The Article: Finnish Education Safety Net Is Wide, Strong by Erin Richards in the Milwaukee-Wisconsin Journal Sentinel.
The Text: If it weren’t tucked into a forest more than 4,000 miles from Wisconsin, Vesala Comprehensive School could stand in for a public school in Milwaukee.
The industrial-looking building from the 1960s serves 365 students, most of whom live in nearby public housing projects. More than half come from single-parent households, and 70% are low-income. Twenty-two percent qualify for special-education services.
About 30% are immigrants or students who speak a first language other than the official languages of Finnish and Swedish.
But unlike in Milwaukee and Wisconsin, where the achievement level of a school can generally be predicted by its ZIP code and student poverty rate, Vesala is part of a national system where the performance gap between the lowest and highest achieving students is one of the narrowest among developed countries, according to a respected international exam.
Contrast that with Wisconsin, where the achievement gap between the lowest performing schools in Milwaukee and the average school in the state – or the average school in the suburbs – is dramatic.
Finland’s homogenous population and generous welfare system help contribute to its high overall student achievement. But some schools around Helsinki do serve a more diverse population of students in economically depressed communities. When faced with some of the same challenges as low-income schools in America, the Finnish system seems to redouble its efforts to make sure resources are shared and teachers and staff have the ability to work with small groups of students.
The Finnish government increases aid to low-income schools, and school leaders are free to use the money to decrease class sizes and take other steps to help each student understand the curriculum. The average class at Vesala has 16 students.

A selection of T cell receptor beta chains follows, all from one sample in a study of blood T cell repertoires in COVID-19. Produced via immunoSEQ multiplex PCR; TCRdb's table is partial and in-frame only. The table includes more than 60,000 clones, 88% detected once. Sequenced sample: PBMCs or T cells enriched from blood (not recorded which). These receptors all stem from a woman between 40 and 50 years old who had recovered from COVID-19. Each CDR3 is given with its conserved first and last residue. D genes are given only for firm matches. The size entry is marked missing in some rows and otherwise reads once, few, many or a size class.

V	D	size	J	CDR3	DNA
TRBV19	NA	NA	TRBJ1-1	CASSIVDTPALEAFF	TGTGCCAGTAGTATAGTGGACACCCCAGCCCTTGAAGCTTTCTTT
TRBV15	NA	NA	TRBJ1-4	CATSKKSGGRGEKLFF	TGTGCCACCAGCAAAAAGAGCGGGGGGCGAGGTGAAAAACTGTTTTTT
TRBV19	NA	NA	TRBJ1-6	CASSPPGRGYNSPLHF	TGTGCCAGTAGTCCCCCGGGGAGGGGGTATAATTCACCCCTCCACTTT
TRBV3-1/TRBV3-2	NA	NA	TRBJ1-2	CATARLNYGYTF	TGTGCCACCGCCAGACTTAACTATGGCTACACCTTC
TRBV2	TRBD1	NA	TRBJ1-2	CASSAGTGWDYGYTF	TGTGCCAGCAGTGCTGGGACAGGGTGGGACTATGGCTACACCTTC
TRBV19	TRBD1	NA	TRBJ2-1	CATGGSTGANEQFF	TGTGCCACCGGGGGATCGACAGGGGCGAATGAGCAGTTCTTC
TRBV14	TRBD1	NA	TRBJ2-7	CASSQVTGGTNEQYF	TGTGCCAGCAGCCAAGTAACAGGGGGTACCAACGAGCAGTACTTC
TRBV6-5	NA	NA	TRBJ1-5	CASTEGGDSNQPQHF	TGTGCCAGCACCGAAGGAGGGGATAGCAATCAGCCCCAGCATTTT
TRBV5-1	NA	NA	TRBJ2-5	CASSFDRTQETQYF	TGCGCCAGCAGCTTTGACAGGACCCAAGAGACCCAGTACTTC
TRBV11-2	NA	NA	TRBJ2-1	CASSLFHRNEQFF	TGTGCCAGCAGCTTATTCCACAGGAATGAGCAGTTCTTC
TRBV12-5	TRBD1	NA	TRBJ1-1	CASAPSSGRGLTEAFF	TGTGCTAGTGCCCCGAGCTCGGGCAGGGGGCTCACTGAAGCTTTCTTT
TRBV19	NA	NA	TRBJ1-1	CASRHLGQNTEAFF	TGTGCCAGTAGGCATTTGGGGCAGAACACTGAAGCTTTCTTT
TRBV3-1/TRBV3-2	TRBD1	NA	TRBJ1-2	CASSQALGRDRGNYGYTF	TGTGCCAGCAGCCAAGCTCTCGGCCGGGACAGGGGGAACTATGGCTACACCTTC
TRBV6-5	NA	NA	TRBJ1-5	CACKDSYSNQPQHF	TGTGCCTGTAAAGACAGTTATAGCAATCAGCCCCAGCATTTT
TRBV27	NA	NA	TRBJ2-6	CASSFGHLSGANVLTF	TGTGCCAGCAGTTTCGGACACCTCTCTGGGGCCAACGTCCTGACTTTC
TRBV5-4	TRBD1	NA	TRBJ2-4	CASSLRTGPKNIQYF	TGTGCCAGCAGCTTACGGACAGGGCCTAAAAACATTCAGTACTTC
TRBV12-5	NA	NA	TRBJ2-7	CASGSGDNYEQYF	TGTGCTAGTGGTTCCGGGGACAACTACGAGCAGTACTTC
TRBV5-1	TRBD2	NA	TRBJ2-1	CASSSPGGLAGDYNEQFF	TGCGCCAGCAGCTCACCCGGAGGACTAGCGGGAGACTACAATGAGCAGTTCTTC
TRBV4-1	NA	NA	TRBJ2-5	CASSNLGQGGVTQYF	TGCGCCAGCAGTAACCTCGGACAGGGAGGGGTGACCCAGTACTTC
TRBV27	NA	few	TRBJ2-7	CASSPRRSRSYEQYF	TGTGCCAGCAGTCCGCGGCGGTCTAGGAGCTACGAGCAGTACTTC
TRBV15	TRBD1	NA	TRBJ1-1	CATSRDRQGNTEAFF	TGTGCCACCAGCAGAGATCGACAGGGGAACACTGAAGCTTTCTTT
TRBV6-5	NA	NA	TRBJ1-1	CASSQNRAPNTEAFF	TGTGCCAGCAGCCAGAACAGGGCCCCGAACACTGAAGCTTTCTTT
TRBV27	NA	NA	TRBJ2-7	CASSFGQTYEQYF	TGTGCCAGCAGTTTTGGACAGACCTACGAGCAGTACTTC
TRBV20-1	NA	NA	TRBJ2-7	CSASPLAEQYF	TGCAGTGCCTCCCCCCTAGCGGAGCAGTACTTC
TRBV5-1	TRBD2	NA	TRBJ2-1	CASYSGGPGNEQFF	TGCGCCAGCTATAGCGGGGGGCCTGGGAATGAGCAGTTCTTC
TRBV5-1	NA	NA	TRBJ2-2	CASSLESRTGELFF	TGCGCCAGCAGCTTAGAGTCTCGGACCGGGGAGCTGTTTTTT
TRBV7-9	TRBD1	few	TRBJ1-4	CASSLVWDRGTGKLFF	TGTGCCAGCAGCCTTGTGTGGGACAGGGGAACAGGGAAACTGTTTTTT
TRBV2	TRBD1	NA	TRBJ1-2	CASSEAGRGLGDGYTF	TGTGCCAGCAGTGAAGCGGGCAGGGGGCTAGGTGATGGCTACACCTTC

When asked why they don’t try to transfer to schools in wealthier neighborhoods, most teachers at Vesala said they think the work they’re doing is important and they enjoy the time spent with colleagues and students.
“All of us are very close to the children,” said Niina Halonen-Malliarakis, one of three special education teachers at the school.
Halonen-Malliarakis, 44, knows the systems of traditional education and special education well, both in Finland and other countries. She lived abroad for 20 years and taught in Greece and England before returning to Finland. She also has a son with autism.
One big difference in Finland, she said, is that being poor here is generally better than being poor in other countries. Though taxes are higher than in the United States, people living in Finland may receive free health care and free day care for their children. The government also provides monthly child-support money to parents.
“You get a check for this and a check for that – there are more benefits out there I could apply for if I really wanted to,” Halonen-Malliarakis said.Vesala uses the same national curriculum as just about every other middle school in the country, which reduces the likelihood that a student would have only basic classes in one school while his or her peers had opportunities to take advanced classes in another.
Halonen-Malliarakis spends most of her day helping individual students in small groups. This isn’t unlike a lot of special-education instruction that might take place in a Wisconsin school. Though at Vesala, there seems to be more time built in for independent study where teachers can wander the room and offer support to students working through math problems or writing exercises.
For example, on one afternoon in September, a period for math review was organized so that different classrooms were moving at different speeds. Children could decide if they wanted to go work in the fast-paced, medium-paced or slower-paced room. In the room where students needed more attention, Halonen-Malliarakis and another teacher paced the room to offer assistance.
For students who come to the school far behind their educational level, the Finnish system allows them to spend a year working one-on-one on in very small groups with teachers such as Halonen-Malliarakis.
“I don’t think there’s any doubt that we’re moving at a slower pace than some other schools,” said Halonen-Malliarakis. “But students’ social skills are more developed here. We teach them how to think.”